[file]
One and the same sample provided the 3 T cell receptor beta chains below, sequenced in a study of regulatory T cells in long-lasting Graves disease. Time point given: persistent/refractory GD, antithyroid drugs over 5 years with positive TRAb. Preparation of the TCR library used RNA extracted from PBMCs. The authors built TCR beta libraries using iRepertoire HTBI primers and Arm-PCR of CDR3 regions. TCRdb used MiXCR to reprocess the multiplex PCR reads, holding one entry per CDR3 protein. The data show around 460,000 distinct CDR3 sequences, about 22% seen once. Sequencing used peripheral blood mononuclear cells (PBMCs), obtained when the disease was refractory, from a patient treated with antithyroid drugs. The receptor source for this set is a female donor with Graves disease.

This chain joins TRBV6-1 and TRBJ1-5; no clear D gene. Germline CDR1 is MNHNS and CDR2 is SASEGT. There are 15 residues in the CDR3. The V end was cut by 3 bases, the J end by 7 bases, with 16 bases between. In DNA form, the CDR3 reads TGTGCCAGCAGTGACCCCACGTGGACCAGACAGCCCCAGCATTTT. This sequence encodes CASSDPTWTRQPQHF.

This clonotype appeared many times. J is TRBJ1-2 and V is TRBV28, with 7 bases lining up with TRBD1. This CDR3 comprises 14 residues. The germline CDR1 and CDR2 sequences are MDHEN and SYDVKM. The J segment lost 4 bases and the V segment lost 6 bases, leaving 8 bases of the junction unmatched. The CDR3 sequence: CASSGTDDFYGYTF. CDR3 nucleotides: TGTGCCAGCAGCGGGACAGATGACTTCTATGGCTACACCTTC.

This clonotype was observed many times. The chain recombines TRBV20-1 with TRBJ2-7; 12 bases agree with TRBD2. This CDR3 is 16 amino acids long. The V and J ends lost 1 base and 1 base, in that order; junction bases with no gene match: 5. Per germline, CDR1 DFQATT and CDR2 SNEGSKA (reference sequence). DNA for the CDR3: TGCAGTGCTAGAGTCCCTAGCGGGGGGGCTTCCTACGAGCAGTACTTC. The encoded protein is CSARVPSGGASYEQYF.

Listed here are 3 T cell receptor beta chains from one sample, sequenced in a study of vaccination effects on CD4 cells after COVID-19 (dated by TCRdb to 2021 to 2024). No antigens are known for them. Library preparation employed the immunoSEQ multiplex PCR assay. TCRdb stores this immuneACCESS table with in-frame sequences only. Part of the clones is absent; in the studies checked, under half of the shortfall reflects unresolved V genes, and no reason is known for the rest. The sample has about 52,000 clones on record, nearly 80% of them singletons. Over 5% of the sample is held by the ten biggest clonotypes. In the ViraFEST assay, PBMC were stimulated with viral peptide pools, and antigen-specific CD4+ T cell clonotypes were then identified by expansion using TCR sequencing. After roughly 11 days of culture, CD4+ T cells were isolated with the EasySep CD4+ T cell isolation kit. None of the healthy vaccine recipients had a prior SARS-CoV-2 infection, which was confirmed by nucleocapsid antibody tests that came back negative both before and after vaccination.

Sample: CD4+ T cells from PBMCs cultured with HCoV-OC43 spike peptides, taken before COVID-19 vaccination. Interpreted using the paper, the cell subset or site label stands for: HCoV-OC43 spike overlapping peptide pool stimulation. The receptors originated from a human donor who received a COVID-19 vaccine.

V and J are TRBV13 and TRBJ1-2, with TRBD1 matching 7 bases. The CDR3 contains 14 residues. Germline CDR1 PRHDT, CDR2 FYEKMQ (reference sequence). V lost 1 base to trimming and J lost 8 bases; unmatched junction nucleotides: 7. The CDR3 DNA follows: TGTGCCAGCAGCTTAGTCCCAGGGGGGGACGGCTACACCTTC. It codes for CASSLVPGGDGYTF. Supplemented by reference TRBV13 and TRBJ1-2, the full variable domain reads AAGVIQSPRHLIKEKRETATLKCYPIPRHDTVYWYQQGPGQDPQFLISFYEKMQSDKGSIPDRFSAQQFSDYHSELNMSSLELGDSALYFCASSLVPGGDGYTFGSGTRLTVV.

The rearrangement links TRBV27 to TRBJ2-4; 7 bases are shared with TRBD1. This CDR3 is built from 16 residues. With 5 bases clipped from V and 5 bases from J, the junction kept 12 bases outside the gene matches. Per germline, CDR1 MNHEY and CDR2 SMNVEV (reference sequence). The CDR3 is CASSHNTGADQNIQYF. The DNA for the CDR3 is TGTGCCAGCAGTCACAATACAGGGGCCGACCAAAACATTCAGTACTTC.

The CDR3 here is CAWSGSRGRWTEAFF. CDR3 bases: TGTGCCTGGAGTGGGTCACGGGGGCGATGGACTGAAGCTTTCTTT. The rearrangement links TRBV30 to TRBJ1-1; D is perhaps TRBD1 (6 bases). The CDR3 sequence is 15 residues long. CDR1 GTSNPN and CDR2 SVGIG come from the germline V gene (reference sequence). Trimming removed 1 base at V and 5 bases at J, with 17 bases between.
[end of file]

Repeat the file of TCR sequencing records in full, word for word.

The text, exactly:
One and the same sample provided the 3 T cell receptor beta chains below, sequenced in a study of regulatory T cells in long-lasting Graves disease. Time point given: persistent/refractory GD, antithyroid drugs over 5 years with positive TRAb. Preparation of the TCR library used RNA extracted from PBMCs. The authors built TCR beta libraries using iRepertoire HTBI primers and Arm-PCR of CDR3 regions. TCRdb used MiXCR to reprocess the multiplex PCR reads, holding one entry per CDR3 protein. The data show around 460,000 distinct CDR3 sequences, about 22% seen once. Sequencing used peripheral blood mononuclear cells (PBMCs), obtained when the disease was refractory, from a patient treated with antithyroid drugs. The receptor source for this set is a female donor with Graves disease.

This chain joins TRBV6-1 and TRBJ1-5; no clear D gene. Germline CDR1 is MNHNS and CDR2 is SASEGT. There are 15 residues in the CDR3. The V end was cut by 3 bases, the J end by 7 bases, with 16 bases between. In DNA form, the CDR3 reads TGTGCCAGCAGTGACCCCACGTGGACCAGACAGCCCCAGCATTTT. This sequence encodes CASSDPTWTRQPQHF.

This clonotype appeared many times. J is TRBJ1-2 and V is TRBV28, with 7 bases lining up with TRBD1. This CDR3 comprises 14 residues. The germline CDR1 and CDR2 sequences are MDHEN and SYDVKM. The J segment lost 4 bases and the V segment lost 6 bases, leaving 8 bases of the junction unmatched. The CDR3 sequence: CASSGTDDFYGYTF. CDR3 nucleotides: TGTGCCAGCAGCGGGACAGATGACTTCTATGGCTACACCTTC.

This clonotype was observed many times. The chain recombines TRBV20-1 with TRBJ2-7; 12 bases agree with TRBD2. This CDR3 is 16 amino acids long. The V and J ends lost 1 base and 1 base, in that order; junction bases with no gene match: 5. Per germline, CDR1 DFQATT and CDR2 SNEGSKA (reference sequence). DNA for the CDR3: TGCAGTGCTAGAGTCCCTAGCGGGGGGGCTTCCTACGAGCAGTACTTC. The encoded protein is CSARVPSGGASYEQYF.

Listed here are 3 T cell receptor beta chains from one sample, sequenced in a study of vaccination effects on CD4 cells after COVID-19 (dated by TCRdb to 2021 to 2024). No antigens are known for them. Library preparation employed the immunoSEQ multiplex PCR assay. TCRdb stores this immuneACCESS table with in-frame sequences only. Part of the clones is absent; in the studies checked, under half of the shortfall reflects unresolved V genes, and no reason is known for the rest. The sample has about 52,000 clones on record, nearly 80% of them singletons. Over 5% of the sample is held by the ten biggest clonotypes. In the ViraFEST assay, PBMC were stimulated with viral peptide pools, and antigen-specific CD4+ T cell clonotypes were then identified by expansion using TCR sequencing. After roughly 11 days of culture, CD4+ T cells were isolated with the EasySep CD4+ T cell isolation kit. None of the healthy vaccine recipients had a prior SARS-CoV-2 infection, which was confirmed by nucleocapsid antibody tests that came back negative both before and after vaccination.

Sample: CD4+ T cells from PBMCs cultured with HCoV-OC43 spike peptides, taken before COVID-19 vaccination. Interpreted using the paper, the cell subset or site label stands for: HCoV-OC43 spike overlapping peptide pool stimulation. The receptors originated from a human donor who received a COVID-19 vaccine.

V and J are TRBV13 and TRBJ1-2, with TRBD1 matching 7 bases. The CDR3 contains 14 residues. Germline CDR1 PRHDT, CDR2 FYEKMQ (reference sequence). V lost 1 base to trimming and J lost 8 bases; unmatched junction nucleotides: 7. The CDR3 DNA follows: TGTGCCAGCAGCTTAGTCCCAGGGGGGGACGGCTACACCTTC. It codes for CASSLVPGGDGYTF. Supplemented by reference TRBV13 and TRBJ1-2, the full variable domain reads AAGVIQSPRHLIKEKRETATLKCYPIPRHDTVYWYQQGPGQDPQFLISFYEKMQSDKGSIPDRFSAQQFSDYHSELNMSSLELGDSALYFCASSLVPGGDGYTFGSGTRLTVV.

The rearrangement links TRBV27 to TRBJ2-4; 7 bases are shared with TRBD1. This CDR3 is built from 16 residues. With 5 bases clipped from V and 5 bases from J, the junction kept 12 bases outside the gene matches. Per germline, CDR1 MNHEY and CDR2 SMNVEV (reference sequence). The CDR3 is CASSHNTGADQNIQYF. The DNA for the CDR3 is TGTGCCAGCAGTCACAATACAGGGGCCGACCAAAACATTCAGTACTTC.

The CDR3 here is CAWSGSRGRWTEAFF. CDR3 bases: TGTGCCTGGAGTGGGTCACGGGGGCGATGGACTGAAGCTTTCTTT. The rearrangement links TRBV30 to TRBJ1-1; D is perhaps TRBD1 (6 bases). The CDR3 sequence is 15 residues long. CDR1 GTSNPN and CDR2 SVGIG come from the germline V gene (reference sequence). Trimming removed 1 base at V and 5 bases at J, with 17 bases between.